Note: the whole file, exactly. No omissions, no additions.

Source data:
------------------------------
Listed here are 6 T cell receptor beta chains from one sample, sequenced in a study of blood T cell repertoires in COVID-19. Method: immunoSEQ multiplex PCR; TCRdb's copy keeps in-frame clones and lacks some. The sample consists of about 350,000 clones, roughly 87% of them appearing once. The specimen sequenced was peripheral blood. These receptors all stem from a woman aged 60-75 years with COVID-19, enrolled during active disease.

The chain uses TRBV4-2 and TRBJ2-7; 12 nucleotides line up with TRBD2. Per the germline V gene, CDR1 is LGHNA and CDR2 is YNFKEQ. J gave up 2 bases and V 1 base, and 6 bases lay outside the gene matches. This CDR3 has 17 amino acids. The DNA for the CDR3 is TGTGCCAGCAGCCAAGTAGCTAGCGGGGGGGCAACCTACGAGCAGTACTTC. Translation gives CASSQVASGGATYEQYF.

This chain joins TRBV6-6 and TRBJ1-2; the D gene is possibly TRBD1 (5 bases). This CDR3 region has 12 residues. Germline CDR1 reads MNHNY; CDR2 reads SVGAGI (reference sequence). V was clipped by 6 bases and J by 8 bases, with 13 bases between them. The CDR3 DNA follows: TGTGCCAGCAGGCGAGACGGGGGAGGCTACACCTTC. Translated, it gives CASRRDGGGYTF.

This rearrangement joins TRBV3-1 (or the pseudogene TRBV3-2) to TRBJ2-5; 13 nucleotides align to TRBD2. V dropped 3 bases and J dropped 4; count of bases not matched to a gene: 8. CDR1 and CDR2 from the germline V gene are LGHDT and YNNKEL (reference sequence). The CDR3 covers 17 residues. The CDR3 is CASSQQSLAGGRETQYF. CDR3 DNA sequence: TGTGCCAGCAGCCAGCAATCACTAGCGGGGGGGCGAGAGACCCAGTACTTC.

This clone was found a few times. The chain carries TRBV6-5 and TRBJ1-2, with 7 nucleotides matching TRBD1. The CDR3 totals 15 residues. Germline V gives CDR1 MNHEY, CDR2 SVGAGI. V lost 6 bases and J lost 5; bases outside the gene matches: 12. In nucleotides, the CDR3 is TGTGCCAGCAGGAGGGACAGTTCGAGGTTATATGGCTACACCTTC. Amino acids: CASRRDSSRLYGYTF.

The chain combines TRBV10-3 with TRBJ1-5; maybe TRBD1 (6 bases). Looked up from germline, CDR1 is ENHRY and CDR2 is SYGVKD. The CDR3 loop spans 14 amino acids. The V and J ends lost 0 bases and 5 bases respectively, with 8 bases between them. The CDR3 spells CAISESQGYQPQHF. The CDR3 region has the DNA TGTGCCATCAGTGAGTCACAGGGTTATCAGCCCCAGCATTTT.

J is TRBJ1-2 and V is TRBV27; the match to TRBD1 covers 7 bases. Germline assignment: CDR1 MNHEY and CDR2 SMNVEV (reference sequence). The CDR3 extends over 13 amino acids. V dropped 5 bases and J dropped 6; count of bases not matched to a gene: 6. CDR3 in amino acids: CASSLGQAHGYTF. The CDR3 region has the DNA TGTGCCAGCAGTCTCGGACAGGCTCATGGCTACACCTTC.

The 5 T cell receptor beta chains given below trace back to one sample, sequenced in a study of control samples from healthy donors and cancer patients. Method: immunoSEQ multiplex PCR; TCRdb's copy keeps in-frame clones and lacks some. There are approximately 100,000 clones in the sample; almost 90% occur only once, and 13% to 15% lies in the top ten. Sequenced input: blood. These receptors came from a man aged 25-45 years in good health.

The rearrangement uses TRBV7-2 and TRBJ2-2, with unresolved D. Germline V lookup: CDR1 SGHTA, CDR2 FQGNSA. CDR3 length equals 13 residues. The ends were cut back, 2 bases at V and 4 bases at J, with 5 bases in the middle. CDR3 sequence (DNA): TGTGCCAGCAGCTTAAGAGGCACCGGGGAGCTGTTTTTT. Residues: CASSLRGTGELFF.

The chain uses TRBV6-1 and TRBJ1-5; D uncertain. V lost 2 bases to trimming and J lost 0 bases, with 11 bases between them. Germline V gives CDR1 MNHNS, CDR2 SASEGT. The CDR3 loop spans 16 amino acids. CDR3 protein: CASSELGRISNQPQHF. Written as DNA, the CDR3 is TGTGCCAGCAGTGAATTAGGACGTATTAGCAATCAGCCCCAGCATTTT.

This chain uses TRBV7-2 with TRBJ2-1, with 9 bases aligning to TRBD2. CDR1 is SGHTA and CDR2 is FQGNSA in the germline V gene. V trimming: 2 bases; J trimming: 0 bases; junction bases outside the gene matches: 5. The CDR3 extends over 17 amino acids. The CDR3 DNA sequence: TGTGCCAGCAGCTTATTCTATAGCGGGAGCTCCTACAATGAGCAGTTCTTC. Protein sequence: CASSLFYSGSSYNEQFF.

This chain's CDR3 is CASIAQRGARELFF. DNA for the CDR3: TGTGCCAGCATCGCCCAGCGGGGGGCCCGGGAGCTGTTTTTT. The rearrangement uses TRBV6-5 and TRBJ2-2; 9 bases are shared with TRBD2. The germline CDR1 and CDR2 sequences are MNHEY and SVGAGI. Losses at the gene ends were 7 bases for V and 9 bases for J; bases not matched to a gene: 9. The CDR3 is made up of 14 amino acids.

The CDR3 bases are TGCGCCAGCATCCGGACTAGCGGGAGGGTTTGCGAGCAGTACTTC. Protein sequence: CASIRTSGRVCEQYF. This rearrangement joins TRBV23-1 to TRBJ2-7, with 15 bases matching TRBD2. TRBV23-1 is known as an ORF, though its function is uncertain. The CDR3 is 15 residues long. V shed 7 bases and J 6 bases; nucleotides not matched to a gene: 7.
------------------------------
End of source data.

Listed here are 6 T cell receptor beta chains from one sample, sequenced in a study of blood T cell repertoires in COVID-19. Method: immunoSEQ multiplex PCR; TCRdb's copy keeps in-frame clones and lacks some. The sample consists of about 350,000 clones, roughly 87% of them appearing once. The specimen sequenced was peripheral blood. These receptors all stem from a woman aged 60-75 years with COVID-19, enrolled during active disease.

The chain uses TRBV4-2 and TRBJ2-7; 12 nucleotides line up with TRBD2. Per the germline V gene, CDR1 is LGHNA and CDR2 is YNFKEQ. J gave up 2 bases and V 1 base, and 6 bases lay outside the gene matches. This CDR3 has 17 amino acids. The DNA for the CDR3 is TGTGCCAGCAGCCAAGTAGCTAGCGGGGGGGCAACCTACGAGCAGTACTTC. Translation gives CASSQVASGGATYEQYF.

This chain joins TRBV6-6 and TRBJ1-2; the D gene is possibly TRBD1 (5 bases). This CDR3 region has 12 residues. Germline CDR1 reads MNHNY; CDR2 reads SVGAGI (reference sequence). V was clipped by 6 bases and J by 8 bases, with 13 bases between them. The CDR3 DNA follows: TGTGCCAGCAGGCGAGACGGGGGAGGCTACACCTTC. Translated, it gives CASRRDGGGYTF.

This rearrangement joins TRBV3-1 (or the pseudogene TRBV3-2) to TRBJ2-5; 13 nucleotides align to TRBD2. V dropped 3 bases and J dropped 4; count of bases not matched to a gene: 8. CDR1 and CDR2 from the germline V gene are LGHDT and YNNKEL (reference sequence). The CDR3 covers 17 residues. The CDR3 is CASSQQSLAGGRETQYF. CDR3 DNA sequence: TGTGCCAGCAGCCAGCAATCACTAGCGGGGGGGCGAGAGACCCAGTACTTC.

This clone was found a few times. The chain carries TRBV6-5 and TRBJ1-2, with 7 nucleotides matching TRBD1. The CDR3 totals 15 residues. Germline V gives CDR1 MNHEY, CDR2 SVGAGI. V lost 6 bases and J lost 5; bases outside the gene matches: 12. In nucleotides, the CDR3 is TGTGCCAGCAGGAGGGACAGTTCGAGGTTATATGGCTACACCTTC. Amino acids: CASRRDSSRLYGYTF.

The chain combines TRBV10-3 with TRBJ1-5; maybe TRBD1 (6 bases). Looked up from germline, CDR1 is ENHRY and CDR2 is SYGVKD. The CDR3 loop spans 14 amino acids. The V and J ends lost 0 bases and 5 bases respectively, with 8 bases between them. The CDR3 spells CAISESQGYQPQHF. The CDR3 region has the DNA TGTGCCATCAGTGAGTCACAGGGTTATCAGCCCCAGCATTTT.

J is TRBJ1-2 and V is TRBV27; the match to TRBD1 covers 7 bases. Germline assignment: CDR1 MNHEY and CDR2 SMNVEV (reference sequence). The CDR3 extends over 13 amino acids. V dropped 5 bases and J dropped 6; count of bases not matched to a gene: 6. CDR3 in amino acids: CASSLGQAHGYTF. The CDR3 region has the DNA TGTGCCAGCAGTCTCGGACAGGCTCATGGCTACACCTTC.

The 5 T cell receptor beta chains given below trace back to one sample, sequenced in a study of control samples from healthy donors and cancer patients. Method: immunoSEQ multiplex PCR; TCRdb's copy keeps in-frame clones and lacks some. There are approximately 100,000 clones in the sample; almost 90% occur only once, and 13% to 15% lies in the top ten. Sequenced input: blood. These receptors came from a man aged 25-45 years in good health.

The rearrangement uses TRBV7-2 and TRBJ2-2, with unresolved D. Germline V lookup: CDR1 SGHTA, CDR2 FQGNSA. CDR3 length equals 13 residues. The ends were cut back, 2 bases at V and 4 bases at J, with 5 bases in the middle. CDR3 sequence (DNA): TGTGCCAGCAGCTTAAGAGGCACCGGGGAGCTGTTTTTT. Residues: CASSLRGTGELFF.

The chain uses TRBV6-1 and TRBJ1-5; D uncertain. V lost 2 bases to trimming and J lost 0 bases, with 11 bases between them. Germline V gives CDR1 MNHNS, CDR2 SASEGT. The CDR3 loop spans 16 amino acids. CDR3 protein: CASSELGRISNQPQHF. Written as DNA, the CDR3 is TGTGCCAGCAGTGAATTAGGACGTATTAGCAATCAGCCCCAGCATTTT.

This chain uses TRBV7-2 with TRBJ2-1, with 9 bases aligning to TRBD2. CDR1 is SGHTA and CDR2 is FQGNSA in the germline V gene. V trimming: 2 bases; J trimming: 0 bases; junction bases outside the gene matches: 5. The CDR3 extends over 17 amino acids. The CDR3 DNA sequence: TGTGCCAGCAGCTTATTCTATAGCGGGAGCTCCTACAATGAGCAGTTCTTC. Protein sequence: CASSLFYSGSSYNEQFF.

This chain's CDR3 is CASIAQRGARELFF. DNA for the CDR3: TGTGCCAGCATCGCCCAGCGGGGGGCCCGGGAGCTGTTTTTT. The rearrangement uses TRBV6-5 and TRBJ2-2; 9 bases are shared with TRBD2. The germline CDR1 and CDR2 sequences are MNHEY and SVGAGI. Losses at the gene ends were 7 bases for V and 9 bases for J; bases not matched to a gene: 9. The CDR3 is made up of 14 amino acids.

The CDR3 bases are TGCGCCAGCATCCGGACTAGCGGGAGGGTTTGCGAGCAGTACTTC. Protein sequence: CASIRTSGRVCEQYF. This rearrangement joins TRBV23-1 to TRBJ2-7, with 15 bases matching TRBD2. TRBV23-1 is known as an ORF, though its function is uncertain. The CDR3 is 15 residues long. V shed 7 bases and J 6 bases; nucleotides not matched to a gene: 7.